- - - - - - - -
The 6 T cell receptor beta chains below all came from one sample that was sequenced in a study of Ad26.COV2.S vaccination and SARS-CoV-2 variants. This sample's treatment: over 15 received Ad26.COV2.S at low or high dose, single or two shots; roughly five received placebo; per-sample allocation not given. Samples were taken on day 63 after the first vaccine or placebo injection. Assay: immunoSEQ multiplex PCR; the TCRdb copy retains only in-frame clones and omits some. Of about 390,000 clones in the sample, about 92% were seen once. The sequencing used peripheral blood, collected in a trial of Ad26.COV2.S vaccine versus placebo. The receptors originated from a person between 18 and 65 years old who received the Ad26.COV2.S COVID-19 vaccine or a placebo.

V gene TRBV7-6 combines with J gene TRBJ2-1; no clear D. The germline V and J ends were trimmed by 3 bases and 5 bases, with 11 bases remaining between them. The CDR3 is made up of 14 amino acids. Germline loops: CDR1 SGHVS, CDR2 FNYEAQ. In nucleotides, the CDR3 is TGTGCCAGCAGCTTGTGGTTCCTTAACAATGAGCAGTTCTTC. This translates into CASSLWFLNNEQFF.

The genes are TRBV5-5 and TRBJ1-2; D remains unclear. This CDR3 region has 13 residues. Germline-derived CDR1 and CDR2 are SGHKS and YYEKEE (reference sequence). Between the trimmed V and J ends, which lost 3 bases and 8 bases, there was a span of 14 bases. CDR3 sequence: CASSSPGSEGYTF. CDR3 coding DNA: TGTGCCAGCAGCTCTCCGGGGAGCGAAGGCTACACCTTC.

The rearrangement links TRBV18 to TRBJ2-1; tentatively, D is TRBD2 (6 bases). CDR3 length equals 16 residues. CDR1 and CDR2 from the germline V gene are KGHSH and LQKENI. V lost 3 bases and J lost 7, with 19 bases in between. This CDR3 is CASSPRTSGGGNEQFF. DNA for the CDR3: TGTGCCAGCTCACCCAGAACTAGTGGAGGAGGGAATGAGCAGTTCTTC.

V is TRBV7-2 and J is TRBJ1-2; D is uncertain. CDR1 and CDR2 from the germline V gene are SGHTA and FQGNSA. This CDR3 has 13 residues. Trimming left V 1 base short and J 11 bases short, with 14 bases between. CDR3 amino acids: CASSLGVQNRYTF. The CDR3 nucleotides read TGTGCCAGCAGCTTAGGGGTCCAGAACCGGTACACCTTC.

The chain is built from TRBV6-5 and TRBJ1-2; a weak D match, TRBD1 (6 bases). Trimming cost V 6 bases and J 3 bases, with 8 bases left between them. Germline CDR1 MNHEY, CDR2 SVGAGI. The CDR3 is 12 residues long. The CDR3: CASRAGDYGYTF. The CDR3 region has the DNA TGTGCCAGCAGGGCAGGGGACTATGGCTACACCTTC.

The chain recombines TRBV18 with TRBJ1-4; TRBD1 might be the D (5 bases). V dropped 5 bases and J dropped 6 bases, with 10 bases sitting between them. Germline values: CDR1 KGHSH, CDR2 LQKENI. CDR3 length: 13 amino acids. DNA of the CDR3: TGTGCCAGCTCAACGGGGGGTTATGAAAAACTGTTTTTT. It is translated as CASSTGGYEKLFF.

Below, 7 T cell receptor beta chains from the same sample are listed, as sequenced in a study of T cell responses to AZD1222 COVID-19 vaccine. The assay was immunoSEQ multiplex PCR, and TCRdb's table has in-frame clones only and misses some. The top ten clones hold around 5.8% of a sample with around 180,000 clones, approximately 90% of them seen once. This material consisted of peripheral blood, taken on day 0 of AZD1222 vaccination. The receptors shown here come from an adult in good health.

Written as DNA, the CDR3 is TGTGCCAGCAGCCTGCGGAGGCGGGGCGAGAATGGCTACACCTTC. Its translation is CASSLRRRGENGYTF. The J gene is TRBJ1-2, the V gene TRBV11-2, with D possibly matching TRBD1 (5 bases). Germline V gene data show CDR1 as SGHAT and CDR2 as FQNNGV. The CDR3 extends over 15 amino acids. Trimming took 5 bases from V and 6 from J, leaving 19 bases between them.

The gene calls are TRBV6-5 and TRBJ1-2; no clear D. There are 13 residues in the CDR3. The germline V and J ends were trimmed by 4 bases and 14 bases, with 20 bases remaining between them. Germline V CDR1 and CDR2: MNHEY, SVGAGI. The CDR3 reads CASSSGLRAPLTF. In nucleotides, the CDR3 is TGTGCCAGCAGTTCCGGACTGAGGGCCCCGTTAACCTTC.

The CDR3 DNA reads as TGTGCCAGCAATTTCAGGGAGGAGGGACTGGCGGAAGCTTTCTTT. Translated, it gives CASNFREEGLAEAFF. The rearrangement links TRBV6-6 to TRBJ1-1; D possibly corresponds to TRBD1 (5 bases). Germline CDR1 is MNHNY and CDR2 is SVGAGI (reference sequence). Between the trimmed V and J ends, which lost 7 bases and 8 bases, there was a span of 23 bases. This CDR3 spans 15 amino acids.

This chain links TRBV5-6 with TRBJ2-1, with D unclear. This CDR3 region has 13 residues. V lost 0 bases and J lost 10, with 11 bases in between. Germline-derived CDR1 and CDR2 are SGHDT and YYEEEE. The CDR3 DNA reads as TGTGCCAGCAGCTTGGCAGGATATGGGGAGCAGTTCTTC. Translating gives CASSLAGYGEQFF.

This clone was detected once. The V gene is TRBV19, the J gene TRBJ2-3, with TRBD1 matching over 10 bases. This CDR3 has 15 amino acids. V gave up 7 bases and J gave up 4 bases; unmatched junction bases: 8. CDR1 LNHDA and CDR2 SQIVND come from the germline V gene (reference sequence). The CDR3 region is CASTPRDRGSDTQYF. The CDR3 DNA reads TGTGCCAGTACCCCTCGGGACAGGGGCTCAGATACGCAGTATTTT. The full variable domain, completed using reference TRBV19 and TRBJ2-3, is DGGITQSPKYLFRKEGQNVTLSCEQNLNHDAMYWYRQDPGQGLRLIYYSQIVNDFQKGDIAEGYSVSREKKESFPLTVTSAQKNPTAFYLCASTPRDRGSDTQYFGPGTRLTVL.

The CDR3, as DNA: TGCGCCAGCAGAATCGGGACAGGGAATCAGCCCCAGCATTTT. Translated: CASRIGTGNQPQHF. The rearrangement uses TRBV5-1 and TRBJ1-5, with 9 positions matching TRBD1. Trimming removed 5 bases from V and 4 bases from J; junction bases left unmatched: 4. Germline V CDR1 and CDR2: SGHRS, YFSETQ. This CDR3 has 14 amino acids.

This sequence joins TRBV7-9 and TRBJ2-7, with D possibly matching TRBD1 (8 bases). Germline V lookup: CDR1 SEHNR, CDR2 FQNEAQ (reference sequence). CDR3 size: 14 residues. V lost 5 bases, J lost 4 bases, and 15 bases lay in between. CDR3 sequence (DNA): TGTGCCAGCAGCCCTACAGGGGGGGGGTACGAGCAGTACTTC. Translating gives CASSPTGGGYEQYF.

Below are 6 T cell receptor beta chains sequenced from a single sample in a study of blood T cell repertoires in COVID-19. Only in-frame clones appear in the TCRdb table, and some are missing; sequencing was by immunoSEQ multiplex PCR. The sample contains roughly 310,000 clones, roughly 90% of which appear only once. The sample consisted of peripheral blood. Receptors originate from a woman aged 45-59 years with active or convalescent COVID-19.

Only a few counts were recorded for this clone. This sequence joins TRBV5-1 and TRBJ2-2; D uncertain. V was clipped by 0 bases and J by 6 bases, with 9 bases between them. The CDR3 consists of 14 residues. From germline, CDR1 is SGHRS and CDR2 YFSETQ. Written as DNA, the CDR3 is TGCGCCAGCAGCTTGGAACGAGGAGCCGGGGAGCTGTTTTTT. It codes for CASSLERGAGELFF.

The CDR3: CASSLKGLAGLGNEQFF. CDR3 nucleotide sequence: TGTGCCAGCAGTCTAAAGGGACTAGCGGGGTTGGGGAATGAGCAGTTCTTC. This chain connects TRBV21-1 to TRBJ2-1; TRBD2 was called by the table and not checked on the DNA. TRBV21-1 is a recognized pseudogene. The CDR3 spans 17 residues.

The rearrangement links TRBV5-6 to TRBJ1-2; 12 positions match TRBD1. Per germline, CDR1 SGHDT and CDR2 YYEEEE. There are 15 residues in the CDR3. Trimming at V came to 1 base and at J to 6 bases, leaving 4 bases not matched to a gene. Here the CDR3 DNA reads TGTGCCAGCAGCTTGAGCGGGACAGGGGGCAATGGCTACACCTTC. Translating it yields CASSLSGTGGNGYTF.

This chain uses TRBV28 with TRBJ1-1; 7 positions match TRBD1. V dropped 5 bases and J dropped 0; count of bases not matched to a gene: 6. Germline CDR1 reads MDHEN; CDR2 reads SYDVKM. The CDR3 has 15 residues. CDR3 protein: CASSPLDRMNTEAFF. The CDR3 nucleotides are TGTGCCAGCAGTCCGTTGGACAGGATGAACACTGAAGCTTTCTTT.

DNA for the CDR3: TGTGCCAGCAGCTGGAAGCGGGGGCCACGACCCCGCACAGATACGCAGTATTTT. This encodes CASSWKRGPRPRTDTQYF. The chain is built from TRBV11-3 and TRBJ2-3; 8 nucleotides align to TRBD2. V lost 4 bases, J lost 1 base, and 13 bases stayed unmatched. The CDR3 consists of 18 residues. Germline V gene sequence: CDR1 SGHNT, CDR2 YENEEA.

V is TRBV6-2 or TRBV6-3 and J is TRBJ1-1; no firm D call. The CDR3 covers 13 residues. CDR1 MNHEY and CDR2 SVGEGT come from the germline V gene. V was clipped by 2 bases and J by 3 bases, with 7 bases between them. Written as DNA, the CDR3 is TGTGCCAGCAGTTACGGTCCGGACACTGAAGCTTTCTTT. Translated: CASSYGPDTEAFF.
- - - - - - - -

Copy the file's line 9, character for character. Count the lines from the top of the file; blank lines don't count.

Written as DNA, the CDR3 is TGTGCCAGCAGCCTGCGGAGGCGGGGCGAGAATGGCTACACCTTC. Its translation is CASSLRRRGENGYTF. The J gene is TRBJ1-2, the V gene TRBV11-2, with D possibly matching TRBD1 (5 bases). Germline V gene data show CDR1 as SGHAT and CDR2 as FQNNGV. The CDR3 extends over 15 amino acids. Trimming took 5 bases from V and 6 from J, leaving 19 bases between them.